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Best Practices from Oracle Development's A‑Team

  • May 5, 2021

OCI Serverless Functions Tracing with APM

With the release of Distributed Tracing for Oracle Functions and APM (Application Performance Monitoring) on Oracle Cloud Infrastructure (OCI) we will try to explore end-to-end performance of Serverless Functions using APM's Distributed Tracing and Real User Monitoring.

APM features

We will be using the following APM features for this use case:

Real User Monitoring: Provides an insight into the experience of the end user directly from the browser. Real User Monitoring identifies performance degradation by monitoring page load time and user action. It enables complete end-user support by tracking user sessions.

Distributed Tracing: Collects and processes transaction instance trace data using Application Performance Monitoring data sources, open-source tracers, or directly using API. Distributed Tracing monitors transaction performance, volume, and error rate and notifies you of issues. It analyzes load, usage patterns, performance, and capacity across out-of-the-box and custom dimensions.
 

Tracing Functions with APM Use Case

Summary

We will have a static web page (index.html) inside the object storage bucket. This website is instrumented to send the trace data onto APM domain. User will try load it using the browser and click on "Fetch Products", which then makes an ajax call to Oracle Functions via OCI API gateway. The Backend Oracle Functions app will query the database and fetch the details of the products. The Browser to Oracle Functions traces will be sent to APM and the traces will then be analyzed using APM trace explorer in OCI console.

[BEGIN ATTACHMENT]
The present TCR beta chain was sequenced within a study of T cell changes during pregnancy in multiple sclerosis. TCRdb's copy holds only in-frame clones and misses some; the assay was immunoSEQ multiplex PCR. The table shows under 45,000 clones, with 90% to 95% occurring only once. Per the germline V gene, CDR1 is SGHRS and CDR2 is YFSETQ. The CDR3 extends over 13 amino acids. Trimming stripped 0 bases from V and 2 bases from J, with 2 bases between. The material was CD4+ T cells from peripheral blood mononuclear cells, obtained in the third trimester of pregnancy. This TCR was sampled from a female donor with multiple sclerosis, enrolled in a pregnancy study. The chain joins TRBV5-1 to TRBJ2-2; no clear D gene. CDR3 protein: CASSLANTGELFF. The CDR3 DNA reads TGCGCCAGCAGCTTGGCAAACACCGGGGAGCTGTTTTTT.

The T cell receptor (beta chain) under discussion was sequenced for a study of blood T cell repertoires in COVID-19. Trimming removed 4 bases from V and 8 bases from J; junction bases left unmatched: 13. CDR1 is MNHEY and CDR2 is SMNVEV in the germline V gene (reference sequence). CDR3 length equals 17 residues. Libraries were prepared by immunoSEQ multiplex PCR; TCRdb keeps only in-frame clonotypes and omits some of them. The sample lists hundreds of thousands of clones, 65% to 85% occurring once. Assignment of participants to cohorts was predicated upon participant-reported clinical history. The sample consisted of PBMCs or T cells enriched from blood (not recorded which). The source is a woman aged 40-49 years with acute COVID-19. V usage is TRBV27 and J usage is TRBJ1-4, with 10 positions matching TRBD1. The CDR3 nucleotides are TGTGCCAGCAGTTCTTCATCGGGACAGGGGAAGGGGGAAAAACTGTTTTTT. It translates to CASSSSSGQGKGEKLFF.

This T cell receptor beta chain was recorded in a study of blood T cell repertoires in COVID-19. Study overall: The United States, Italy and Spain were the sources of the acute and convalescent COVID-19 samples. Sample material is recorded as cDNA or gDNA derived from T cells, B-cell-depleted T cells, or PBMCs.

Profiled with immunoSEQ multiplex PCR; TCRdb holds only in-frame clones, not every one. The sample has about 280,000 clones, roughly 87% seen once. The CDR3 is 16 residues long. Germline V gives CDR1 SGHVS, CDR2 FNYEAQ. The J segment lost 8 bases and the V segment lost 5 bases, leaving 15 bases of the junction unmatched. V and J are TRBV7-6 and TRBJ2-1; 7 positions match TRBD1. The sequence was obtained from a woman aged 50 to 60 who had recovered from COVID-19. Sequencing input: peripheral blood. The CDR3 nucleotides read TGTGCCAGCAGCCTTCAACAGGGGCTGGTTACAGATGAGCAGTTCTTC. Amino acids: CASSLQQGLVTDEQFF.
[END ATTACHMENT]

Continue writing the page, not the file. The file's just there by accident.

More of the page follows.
We also enable functions tracing by using the toggle switch in the Functions section of the Console and select an APM Domain. When your function is invoked, the Functions service automatically sends a default Function Invocation span to the selected APM Domain, without any tracing code in your function. This default span captures the overall time taken by the Functions service, from the time it receives an invocation request until it sends a response back to the invoker, including cold start time and errors returned by the service.

Together they provide an end-to-end performance visibility into the application.
 

ATP Database

  • Create an Autonomous Transaction Processing (ATP) Database
  • Click on OCI Console -> Autonomous Database -> DB Connection and download the wallet, you will need it at next stage.
  • Access the ATP Service Console -> SQL Developer Web and perform the following actions:
CREATE USER test_user IDENTIFIED BY default_Password1;

GRANT CREATE SESSION TO test_user;
GRANT UNLIMITED TABLESPACE TO test_user;
CREATE ROLE test_role;
GRANT test_role TO test_user;

CREATE TABLE test_user.products (
brand VARCHAR2(20),
title VARCHAR2(40),
description VARCHAR2(500)
);

GRANT SELECT, INSERT, UPDATE, DELETE ON test_user.products TO test_role;

INSERT INTO test_user.products VALUES ('Oracle','OCI','Oracle Cloud Infrastructure');
INSERT INTO test_user.products VALUES ('Google','GCP','Google Cloud Platform');
INSERT INTO test_user.products VALUES ('Microsoft','Azure','Microsoft Azure Cloud');

select brand,title from test_user.products;

BRAND		     TITLE
-------------------- ----------------------------------------
Oracle		         OCI
Google		         GCP
Microsoft		     Azure

OCI Functions

  • Upgrade to the latest fn CLI
  • Create a Functions Application
  • Add configuration variables (DB_USER, DB_PASSWORD and CONNECT_STRING) to Functions application.
            $ fn config app 'functions-app-name' DB_PASSWORD ''db-password''